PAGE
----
This post is one in a series of posts on a Bible study I am doing titled Heaven by Randy Alcorn and Dave McCleskey. The focus of this study is to get a Biblical view of what heaven is really like.
In continuing our discussion this week of things we will do for eternity on the New Earth, today we’ll look at how work will be engaging for us and how we will express our creativity. Some people tend to believe that, since in many ways the New Earth resembles the Garden of Eden, perhaps our culture and technology will revert to the simplicity that existed at that time. In Genesis 4:19-22 it tells of descendants of Adam and his son Cain after they were expelled from Eden – “Lamech married two women, one named Adah and the other Zillah. Adah gave birth to Jabal; he was the father of those who live in tents and raise livestock. His brother’s name was Jubal; he was the father of all who play the harp and flute. Zillah also had a son, Tubal-Cain, who forged all kinds of tools out of bronze and iron.” (emphasis added). If these industrial, cultural, and technological advances were not around until after Adam and Eve’s expulsion from Eden, then they weren’t around in Eden. So if the New Earth is so much like Eden, some people may wonder, then perhaps we will lose these advances. Fortunately for us, this doesn’t seem to be the case. The description of the New Jerusalem (see a discussion of this here) would lead one to believe that industry, culture, and technology will likely carry over from what we currently see on earth.
Engaging in Work
For 6 years I worked in the public school system, 5 years as a teacher and 1 year prior to that as an instructional assistant. I loved hanging out with the kids, but there were certain aspects of the teaching job itself that I was not well-suited for. After a while, I knew that I would have to change careers at some point, so I went back to school to be a software developer, and that is what I do today. I’m brand new at it, but I can already tell that this kind of work is much more fitting for my personality than teaching was. In Heaven, I believe that whatever work we are given will be perfectly aligned with the things we are good at. I also believe that we will have plenty of motivation to do well at whatever work we are given. That means that our work will directly contribute to something that is important to God, or our work will directly affect our own circumstances. In Isaiah 65:21, when describing the New Heavens and the New Earth, it says “They will build houses and dwell in them; they will plant vineyards and eat their fruit.” I’m not much of a carpenter or a farmer, but with any kind of learned skill I would definitely be motivated to do either of these activities if they directly affected my own circumstances (whether I had a house or fruit to eat). I don’t believe God will allow me to go without shelter or food in Heaven, but that doesn’t mean He won’t make me do work for it. I also think we’ll do other (non-self-serving) work, as well. Alcorn says that “in Heaven, we’ll reign with Christ, exercise leadership and authority, and make important decisions. We’ll set goals, devise plans, and share ideas.” We’ll be fully engaged in whatever work God gives us to do.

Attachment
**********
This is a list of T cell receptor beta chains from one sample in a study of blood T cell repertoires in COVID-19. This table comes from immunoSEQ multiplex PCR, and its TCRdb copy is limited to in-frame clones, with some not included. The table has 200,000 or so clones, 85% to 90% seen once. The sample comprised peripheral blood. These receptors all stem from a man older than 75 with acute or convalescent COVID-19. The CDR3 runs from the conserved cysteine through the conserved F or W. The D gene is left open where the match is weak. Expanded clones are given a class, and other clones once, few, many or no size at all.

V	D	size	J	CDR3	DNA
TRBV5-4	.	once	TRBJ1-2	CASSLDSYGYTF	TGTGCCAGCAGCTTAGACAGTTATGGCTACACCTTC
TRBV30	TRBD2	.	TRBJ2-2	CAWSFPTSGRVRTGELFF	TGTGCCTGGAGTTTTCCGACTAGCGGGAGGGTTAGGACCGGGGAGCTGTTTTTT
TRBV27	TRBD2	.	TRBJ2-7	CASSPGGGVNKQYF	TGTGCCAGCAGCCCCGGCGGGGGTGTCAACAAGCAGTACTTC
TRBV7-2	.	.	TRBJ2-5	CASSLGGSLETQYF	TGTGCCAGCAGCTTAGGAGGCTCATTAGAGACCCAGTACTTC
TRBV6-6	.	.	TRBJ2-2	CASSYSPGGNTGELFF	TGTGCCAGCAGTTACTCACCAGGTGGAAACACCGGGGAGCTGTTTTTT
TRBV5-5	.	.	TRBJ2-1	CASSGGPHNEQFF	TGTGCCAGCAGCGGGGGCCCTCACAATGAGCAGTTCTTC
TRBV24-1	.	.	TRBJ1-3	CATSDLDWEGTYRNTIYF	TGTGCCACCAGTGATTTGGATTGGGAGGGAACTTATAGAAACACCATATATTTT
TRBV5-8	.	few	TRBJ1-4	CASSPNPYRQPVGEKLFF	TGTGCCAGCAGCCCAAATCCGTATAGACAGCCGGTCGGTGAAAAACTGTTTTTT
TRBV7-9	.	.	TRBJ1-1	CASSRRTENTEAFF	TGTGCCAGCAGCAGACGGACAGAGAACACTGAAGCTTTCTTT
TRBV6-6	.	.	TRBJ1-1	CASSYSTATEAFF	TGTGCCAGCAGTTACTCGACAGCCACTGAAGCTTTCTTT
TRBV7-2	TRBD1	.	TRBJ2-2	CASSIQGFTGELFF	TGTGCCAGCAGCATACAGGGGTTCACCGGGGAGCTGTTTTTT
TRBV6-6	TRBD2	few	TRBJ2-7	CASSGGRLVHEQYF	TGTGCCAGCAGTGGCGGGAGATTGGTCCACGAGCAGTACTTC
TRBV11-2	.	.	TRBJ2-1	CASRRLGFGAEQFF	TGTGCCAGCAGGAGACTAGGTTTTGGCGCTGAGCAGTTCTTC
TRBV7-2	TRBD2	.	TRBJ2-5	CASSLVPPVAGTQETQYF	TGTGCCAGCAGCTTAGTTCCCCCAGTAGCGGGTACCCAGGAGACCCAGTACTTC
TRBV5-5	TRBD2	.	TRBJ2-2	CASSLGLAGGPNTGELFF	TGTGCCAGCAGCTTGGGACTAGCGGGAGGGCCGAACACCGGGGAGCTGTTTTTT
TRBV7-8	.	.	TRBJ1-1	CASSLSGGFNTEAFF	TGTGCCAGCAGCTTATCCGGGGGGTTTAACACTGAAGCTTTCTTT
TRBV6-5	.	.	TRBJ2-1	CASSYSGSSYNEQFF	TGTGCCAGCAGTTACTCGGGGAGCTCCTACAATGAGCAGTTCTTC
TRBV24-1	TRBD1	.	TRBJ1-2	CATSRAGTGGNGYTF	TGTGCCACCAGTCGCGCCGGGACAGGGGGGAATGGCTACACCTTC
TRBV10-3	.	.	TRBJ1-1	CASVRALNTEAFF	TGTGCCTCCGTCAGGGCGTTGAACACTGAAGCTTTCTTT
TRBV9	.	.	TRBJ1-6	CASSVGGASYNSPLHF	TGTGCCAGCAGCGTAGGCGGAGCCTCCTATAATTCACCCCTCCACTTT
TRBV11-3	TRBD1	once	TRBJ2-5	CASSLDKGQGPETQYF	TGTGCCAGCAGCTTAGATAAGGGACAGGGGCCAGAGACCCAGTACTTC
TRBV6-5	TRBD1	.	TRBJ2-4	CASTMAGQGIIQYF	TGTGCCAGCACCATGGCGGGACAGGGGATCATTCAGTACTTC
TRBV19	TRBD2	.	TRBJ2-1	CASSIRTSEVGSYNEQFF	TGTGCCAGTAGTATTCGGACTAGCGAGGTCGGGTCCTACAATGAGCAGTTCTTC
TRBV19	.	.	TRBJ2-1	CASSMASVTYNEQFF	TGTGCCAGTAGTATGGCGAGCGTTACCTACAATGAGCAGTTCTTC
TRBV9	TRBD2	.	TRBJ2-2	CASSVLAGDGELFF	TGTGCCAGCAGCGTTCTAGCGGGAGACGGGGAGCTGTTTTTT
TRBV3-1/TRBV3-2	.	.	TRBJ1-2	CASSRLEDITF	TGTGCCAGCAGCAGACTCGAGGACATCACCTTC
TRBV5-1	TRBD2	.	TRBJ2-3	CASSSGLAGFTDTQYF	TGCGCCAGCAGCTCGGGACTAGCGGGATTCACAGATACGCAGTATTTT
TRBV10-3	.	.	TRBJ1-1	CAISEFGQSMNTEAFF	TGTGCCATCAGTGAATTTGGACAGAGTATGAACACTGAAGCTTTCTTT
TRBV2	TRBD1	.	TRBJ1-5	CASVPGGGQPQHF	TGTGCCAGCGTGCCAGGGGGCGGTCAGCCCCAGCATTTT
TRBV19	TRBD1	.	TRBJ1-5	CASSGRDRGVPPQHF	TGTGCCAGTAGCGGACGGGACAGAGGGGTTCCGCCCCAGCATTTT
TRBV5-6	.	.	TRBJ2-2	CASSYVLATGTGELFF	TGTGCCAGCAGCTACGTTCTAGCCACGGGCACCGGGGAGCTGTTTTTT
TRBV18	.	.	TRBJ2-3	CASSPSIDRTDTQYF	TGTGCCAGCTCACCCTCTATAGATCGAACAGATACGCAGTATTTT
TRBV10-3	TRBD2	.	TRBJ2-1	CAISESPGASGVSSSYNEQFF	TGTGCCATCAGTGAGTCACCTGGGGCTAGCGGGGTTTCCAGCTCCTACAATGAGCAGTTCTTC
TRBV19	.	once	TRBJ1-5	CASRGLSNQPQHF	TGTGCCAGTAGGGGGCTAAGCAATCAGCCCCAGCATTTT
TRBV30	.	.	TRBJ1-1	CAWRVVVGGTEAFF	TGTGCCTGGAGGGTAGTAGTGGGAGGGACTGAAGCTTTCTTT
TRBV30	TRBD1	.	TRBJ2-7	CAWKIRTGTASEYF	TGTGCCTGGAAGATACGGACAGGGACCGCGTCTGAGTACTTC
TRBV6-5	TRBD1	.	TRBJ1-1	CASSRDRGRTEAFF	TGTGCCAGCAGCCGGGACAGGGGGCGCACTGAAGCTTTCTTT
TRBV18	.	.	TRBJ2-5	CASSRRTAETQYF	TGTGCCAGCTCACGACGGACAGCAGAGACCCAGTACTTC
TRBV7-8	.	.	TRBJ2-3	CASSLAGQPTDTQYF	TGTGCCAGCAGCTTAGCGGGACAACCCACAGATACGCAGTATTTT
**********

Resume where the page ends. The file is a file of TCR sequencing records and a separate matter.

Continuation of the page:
Expression of Creativity
Even under the Curse, humanity has been able to produce some extremely creative works. I think about the pyramids in Egypt, the works of art hung in museums throughout the world, and some of the pieces of music, plays, and movies we have created that are beautiful, moving, and entertaining. If we are able to accomplish these things on this cursed earth, what more will we be able to accomplish on the New Earth, where our resources will be made new and will be lavished on us by our loving God, and our time will be unlimited.
God will take joy in our craftsmanship, just as took joy in the craftsmanship of Bezalel in Exodus 31. Alcorn points out that Bezalel was the first person in the entire Bible to be said to “filled with the spirit,” and it just happens that he was chosen by God to do nothing more than “to make artistic designs for work in gold, silver and bronze, to cut and set stones, to work in wood, and to engage in all kinds of craftsmanship” (v. 4-5). He wasn’t a prophet or a priest – he was an artist. His creativity and craftsmanship are what God took joy in, and it will be the same for us in Heaven.
I believe that much of the technology we have today is a gift directly from God. The advances in medicine, the size of our networks, and the complexity of our microprocessors are just small examples of the things we have accomplished in the last 100 years (or less!). These accomplishments have given us great power, and to quote Spiderman’s uncle, “with great power comes great responsibility.” We’re called to use these gifts in ways that glorify God. But the great thing about these gifts and this calling is that “God’s gifts and his call are irrevocable” (Romans 11:29). That means that God isn’t going to take it back when this earth passes away and a New Earth is put in it’s place. We will continue on in much the same way we are now, with many of the same industries we have now, using much of the same technology we have now, expressing perhaps even more creativity than we do now. And we’ll be engaged throughout it all.
Click HERE to see the next post in this series.